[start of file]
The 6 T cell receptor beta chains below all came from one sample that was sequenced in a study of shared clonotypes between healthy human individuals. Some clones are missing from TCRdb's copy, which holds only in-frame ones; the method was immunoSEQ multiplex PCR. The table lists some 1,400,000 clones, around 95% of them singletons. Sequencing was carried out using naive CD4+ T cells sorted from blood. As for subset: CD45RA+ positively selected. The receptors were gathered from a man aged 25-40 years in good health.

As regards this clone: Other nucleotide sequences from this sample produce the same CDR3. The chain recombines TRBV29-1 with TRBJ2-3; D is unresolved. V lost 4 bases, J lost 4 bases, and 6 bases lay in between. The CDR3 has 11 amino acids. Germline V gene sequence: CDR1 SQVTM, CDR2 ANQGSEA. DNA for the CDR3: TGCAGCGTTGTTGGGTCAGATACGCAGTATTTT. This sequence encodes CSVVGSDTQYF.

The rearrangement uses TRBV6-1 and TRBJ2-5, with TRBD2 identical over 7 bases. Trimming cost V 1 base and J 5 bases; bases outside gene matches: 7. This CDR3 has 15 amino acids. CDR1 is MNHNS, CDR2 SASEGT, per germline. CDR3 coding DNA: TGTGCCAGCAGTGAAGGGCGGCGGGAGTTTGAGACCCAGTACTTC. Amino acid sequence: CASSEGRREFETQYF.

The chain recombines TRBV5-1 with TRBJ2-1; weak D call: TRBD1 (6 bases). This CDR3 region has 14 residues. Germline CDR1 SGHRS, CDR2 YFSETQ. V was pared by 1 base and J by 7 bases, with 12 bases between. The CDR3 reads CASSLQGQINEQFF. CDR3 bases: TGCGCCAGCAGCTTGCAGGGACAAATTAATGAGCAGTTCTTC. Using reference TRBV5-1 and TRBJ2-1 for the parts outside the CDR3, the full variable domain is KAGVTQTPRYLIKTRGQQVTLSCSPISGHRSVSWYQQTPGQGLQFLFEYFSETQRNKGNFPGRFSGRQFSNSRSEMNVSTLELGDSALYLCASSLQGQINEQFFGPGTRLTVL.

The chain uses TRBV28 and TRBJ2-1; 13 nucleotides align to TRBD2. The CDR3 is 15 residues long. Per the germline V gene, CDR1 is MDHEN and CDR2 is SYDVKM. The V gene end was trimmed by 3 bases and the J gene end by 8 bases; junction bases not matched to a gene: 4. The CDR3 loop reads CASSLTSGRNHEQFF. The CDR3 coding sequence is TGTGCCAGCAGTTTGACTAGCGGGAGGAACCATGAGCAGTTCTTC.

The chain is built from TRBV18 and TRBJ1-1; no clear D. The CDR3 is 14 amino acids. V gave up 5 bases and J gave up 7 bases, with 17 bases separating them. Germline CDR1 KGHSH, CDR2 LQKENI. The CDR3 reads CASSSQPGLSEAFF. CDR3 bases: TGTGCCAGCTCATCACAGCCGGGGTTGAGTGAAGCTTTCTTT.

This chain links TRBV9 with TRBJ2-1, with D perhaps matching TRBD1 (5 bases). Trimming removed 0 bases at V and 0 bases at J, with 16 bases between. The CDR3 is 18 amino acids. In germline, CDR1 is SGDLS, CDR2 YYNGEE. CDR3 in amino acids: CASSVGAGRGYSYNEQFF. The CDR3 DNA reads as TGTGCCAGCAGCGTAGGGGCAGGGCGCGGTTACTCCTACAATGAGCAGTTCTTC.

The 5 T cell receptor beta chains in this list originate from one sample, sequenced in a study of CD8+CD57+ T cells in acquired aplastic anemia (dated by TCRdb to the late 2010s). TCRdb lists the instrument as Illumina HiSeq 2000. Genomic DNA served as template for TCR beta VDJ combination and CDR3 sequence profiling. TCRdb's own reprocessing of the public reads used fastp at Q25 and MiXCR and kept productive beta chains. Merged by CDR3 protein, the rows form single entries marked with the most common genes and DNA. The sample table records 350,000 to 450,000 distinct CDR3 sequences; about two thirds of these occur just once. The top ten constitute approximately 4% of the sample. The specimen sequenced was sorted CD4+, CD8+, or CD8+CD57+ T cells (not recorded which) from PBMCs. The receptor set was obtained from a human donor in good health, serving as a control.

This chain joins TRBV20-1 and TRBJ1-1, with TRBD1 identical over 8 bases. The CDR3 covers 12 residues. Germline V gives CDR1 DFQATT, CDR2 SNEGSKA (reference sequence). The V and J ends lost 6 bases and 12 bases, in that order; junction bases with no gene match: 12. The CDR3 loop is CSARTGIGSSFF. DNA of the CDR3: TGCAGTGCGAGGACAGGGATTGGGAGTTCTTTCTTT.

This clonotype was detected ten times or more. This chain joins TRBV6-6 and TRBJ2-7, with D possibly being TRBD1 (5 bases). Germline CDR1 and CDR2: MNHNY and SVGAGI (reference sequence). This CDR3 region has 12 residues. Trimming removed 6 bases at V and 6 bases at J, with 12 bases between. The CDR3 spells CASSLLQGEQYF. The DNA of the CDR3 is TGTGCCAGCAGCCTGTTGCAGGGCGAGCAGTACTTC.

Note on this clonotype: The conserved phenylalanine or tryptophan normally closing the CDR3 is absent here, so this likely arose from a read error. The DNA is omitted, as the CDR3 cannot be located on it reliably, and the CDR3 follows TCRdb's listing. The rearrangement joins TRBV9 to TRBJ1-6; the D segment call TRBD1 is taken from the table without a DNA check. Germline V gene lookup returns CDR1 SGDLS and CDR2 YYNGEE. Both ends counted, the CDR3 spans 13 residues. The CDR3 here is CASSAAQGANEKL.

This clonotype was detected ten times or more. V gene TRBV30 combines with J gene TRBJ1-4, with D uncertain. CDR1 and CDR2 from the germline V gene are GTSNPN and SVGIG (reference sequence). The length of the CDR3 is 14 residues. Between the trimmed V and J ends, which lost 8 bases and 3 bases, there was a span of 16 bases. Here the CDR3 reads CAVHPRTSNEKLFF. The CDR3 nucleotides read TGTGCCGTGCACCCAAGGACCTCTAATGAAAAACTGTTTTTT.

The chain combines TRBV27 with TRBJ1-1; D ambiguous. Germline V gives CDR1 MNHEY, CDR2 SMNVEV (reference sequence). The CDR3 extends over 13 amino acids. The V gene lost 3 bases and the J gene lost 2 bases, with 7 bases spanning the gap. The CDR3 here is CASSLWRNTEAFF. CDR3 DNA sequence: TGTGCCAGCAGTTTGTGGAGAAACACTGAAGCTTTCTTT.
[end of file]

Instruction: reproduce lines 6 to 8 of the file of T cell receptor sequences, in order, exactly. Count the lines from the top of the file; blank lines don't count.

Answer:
The chain is built from TRBV18 and TRBJ1-1; no clear D. The CDR3 is 14 amino acids. V gave up 5 bases and J gave up 7 bases, with 17 bases separating them. Germline CDR1 KGHSH, CDR2 LQKENI. The CDR3 reads CASSSQPGLSEAFF. CDR3 bases: TGTGCCAGCTCATCACAGCCGGGGTTGAGTGAAGCTTTCTTT.

This chain links TRBV9 with TRBJ2-1, with D perhaps matching TRBD1 (5 bases). Trimming removed 0 bases at V and 0 bases at J, with 16 bases between. The CDR3 is 18 amino acids. In germline, CDR1 is SGDLS, CDR2 YYNGEE. CDR3 in amino acids: CASSVGAGRGYSYNEQFF. The CDR3 DNA reads as TGTGCCAGCAGCGTAGGGGCAGGGCGCGGTTACTCCTACAATGAGCAGTTCTTC.

The 5 T cell receptor beta chains in this list originate from one sample, sequenced in a study of CD8+CD57+ T cells in acquired aplastic anemia (dated by TCRdb to the late 2010s). TCRdb lists the instrument as Illumina HiSeq 2000. Genomic DNA served as template for TCR beta VDJ combination and CDR3 sequence profiling. TCRdb's own reprocessing of the public reads used fastp at Q25 and MiXCR and kept productive beta chains. Merged by CDR3 protein, the rows form single entries marked with the most common genes and DNA. The sample table records 350,000 to 450,000 distinct CDR3 sequences; about two thirds of these occur just once. The top ten constitute approximately 4% of the sample. The specimen sequenced was sorted CD4+, CD8+, or CD8+CD57+ T cells (not recorded which) from PBMCs. The receptor set was obtained from a human donor in good health, serving as a control.